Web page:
- The Washington Times - Tuesday, February 12, 2008


Noting that it was “very clear” that the risk of recession had become “substantially elevated” in recent months, Congressional Budget Office (CBO) Director Peter Orszag suggested yesterday that the annual budget deficit could exceed $500 billion in fiscal 2008 and 2009 in the event of an economic downturn.

The math was pretty straightforward, he explained to reporters and editors at The Washington Times. Including the economic-stimulus package and the additional outlays the Bush administration has requested for the war on terror, both the White House and the CBO are forecasting a fiscal 2008 budget deficit of roughly $400 billion. But the administration’s fiscal 2009 budget projected an economic growth rate of 2.7 percent in calendar 2008 and 3 percent next year. If a recession occurs instead, then the deficit could pierce the $500 billion per year ceiling.

Annual deficits of $500 billion (3.5 percent of gross domestic product, or GDP) in the short term would seem relatively manageable compared to the nation’s long-term fiscal outlook, which CBO has repeatedly characterized as “unsustainable” and “unstable.” CBO’s 75-year, long-term “fiscal gap” (based on its “alternative fiscal scenario”) amounts to 6.9 percent of GDP. Under this scenario, “by 2050, rising federal debt would reduce the capital stock by more than 40 percent and real GDP by more than 25 percent,” CBO reported in its December “Long-Term Budget Outlook.”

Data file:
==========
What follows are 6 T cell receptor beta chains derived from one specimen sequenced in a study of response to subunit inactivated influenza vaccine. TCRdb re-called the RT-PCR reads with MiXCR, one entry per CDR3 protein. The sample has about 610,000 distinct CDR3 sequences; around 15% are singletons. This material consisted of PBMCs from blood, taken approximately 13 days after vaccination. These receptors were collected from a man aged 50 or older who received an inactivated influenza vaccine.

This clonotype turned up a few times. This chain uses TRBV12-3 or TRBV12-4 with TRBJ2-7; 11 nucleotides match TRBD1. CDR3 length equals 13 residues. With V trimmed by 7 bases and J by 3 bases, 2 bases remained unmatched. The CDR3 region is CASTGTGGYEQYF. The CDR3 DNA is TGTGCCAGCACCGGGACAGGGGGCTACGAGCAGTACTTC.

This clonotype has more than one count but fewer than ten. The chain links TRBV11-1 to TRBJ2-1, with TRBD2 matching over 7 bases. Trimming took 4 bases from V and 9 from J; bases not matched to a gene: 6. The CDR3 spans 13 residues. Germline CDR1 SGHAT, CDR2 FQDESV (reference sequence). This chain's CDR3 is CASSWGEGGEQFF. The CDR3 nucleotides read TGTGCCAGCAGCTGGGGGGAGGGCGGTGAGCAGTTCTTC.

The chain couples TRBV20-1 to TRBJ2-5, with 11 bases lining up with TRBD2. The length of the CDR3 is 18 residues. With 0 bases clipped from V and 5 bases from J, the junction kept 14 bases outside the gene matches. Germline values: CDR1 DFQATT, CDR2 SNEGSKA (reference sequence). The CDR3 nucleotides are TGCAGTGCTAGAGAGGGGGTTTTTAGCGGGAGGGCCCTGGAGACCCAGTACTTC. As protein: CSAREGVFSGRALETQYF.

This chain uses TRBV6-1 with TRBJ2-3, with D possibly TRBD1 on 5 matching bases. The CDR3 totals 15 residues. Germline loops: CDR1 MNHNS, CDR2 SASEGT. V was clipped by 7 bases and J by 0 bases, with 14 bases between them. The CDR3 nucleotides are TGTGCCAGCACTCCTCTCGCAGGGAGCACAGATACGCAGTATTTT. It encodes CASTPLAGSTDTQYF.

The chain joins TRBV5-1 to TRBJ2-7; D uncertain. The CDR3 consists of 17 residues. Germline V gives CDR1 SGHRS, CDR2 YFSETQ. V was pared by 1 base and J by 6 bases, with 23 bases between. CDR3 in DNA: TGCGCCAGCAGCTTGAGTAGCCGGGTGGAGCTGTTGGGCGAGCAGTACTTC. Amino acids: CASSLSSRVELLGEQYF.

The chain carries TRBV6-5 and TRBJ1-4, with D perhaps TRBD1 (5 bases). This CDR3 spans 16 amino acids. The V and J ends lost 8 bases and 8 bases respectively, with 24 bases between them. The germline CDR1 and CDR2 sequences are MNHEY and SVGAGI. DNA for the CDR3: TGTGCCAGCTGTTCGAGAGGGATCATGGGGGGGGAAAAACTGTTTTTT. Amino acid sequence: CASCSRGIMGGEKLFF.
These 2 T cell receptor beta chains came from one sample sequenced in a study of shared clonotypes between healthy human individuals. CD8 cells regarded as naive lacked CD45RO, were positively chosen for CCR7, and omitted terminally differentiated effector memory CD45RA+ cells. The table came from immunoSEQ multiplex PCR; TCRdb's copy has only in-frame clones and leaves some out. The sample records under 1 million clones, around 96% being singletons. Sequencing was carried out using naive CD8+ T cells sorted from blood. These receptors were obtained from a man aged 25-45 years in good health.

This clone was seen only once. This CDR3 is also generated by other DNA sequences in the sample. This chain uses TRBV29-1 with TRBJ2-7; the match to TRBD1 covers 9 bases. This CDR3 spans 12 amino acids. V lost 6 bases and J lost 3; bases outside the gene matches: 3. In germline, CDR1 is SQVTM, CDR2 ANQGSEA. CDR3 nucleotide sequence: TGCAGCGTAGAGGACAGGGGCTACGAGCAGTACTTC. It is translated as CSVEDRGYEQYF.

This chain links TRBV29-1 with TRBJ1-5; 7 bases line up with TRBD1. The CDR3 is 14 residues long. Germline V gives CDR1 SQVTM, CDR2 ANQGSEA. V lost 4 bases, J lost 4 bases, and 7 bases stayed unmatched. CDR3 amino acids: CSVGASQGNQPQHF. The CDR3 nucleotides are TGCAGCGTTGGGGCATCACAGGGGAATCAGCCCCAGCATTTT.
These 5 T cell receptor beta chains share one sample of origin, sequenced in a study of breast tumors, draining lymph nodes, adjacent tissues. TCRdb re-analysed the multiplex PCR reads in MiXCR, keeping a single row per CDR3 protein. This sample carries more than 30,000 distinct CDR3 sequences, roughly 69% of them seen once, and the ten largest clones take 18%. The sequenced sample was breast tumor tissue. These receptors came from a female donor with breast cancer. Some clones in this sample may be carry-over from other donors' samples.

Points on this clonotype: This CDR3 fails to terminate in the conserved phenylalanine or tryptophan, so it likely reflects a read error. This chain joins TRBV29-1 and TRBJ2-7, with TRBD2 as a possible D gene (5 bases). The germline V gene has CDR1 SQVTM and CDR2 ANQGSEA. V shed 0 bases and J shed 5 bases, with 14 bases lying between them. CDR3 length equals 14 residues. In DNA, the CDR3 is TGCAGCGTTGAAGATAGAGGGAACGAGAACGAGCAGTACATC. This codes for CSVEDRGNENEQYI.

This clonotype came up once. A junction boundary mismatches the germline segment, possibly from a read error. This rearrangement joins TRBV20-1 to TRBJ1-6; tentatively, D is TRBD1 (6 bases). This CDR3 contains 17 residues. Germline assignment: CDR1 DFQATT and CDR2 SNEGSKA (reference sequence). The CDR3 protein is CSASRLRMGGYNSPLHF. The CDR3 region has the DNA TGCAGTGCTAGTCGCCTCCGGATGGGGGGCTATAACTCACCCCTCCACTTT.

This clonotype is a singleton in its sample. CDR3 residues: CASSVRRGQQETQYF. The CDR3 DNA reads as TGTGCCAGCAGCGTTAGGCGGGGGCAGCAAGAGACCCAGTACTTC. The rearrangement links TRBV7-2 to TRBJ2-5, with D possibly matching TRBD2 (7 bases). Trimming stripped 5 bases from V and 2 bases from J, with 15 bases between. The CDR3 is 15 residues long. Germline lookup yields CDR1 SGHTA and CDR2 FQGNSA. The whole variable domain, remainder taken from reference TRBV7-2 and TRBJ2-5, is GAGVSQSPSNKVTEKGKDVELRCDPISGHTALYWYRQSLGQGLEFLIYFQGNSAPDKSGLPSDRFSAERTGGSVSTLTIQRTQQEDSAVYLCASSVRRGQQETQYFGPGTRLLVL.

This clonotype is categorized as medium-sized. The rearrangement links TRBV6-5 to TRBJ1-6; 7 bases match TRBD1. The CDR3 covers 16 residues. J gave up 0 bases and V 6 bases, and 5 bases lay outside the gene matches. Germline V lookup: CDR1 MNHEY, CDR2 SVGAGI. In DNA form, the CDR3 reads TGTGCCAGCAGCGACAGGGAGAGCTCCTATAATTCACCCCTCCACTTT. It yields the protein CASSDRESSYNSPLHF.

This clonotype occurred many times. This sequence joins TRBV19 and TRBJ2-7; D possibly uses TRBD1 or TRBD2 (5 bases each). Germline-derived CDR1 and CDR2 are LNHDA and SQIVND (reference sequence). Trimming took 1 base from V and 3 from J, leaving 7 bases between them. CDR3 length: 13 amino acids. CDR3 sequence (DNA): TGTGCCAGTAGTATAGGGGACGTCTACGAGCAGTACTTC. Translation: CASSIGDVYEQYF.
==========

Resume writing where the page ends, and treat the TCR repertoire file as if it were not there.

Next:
It is imperative that policy-makers understand the nature of this “fiscal gap.” The CBO’s “extended-baseline scenario” assumes that the 2001 and 2003 tax cuts will expire at the end of 2010 and that a slew of other tax cuts, which are routinely extended, will also be allowed to expire. It further assumes that the alternative minimum tax (AMT) will no longer be indexed for inflation. By contrast, the “alternative fiscal scenario” assumes that the AMT will be indexed for inflation and the 2001 and 2003 tax cuts will be permanently extended. As the CBO explained in December, the fiscal gap of nearly 7 percent of GDP “represents the extent to which the government would need to immediately and permanently either raise tax revenues or cut spending — or do both, to some degree — to make the government’s debt the same size (in relation to the economy) at the end of that period [2082] as it was at the beginning [2008].”

Note well: Eliminating the “fiscal gap” does not require a balanced budget over the next 75 years. It would require that the ratio of publicly held debt to GDP (36.8 percent in 2007, which reflects an 11-percentage-point increase since 1981) would be no higher than 36.8 percent in 2082. Each year Congress and the White House fail to address the “fiscal gap” means the eventual adjustments will be more painful and severe. The “fiscal gap” needs to become a major issue in the 2008 elections.

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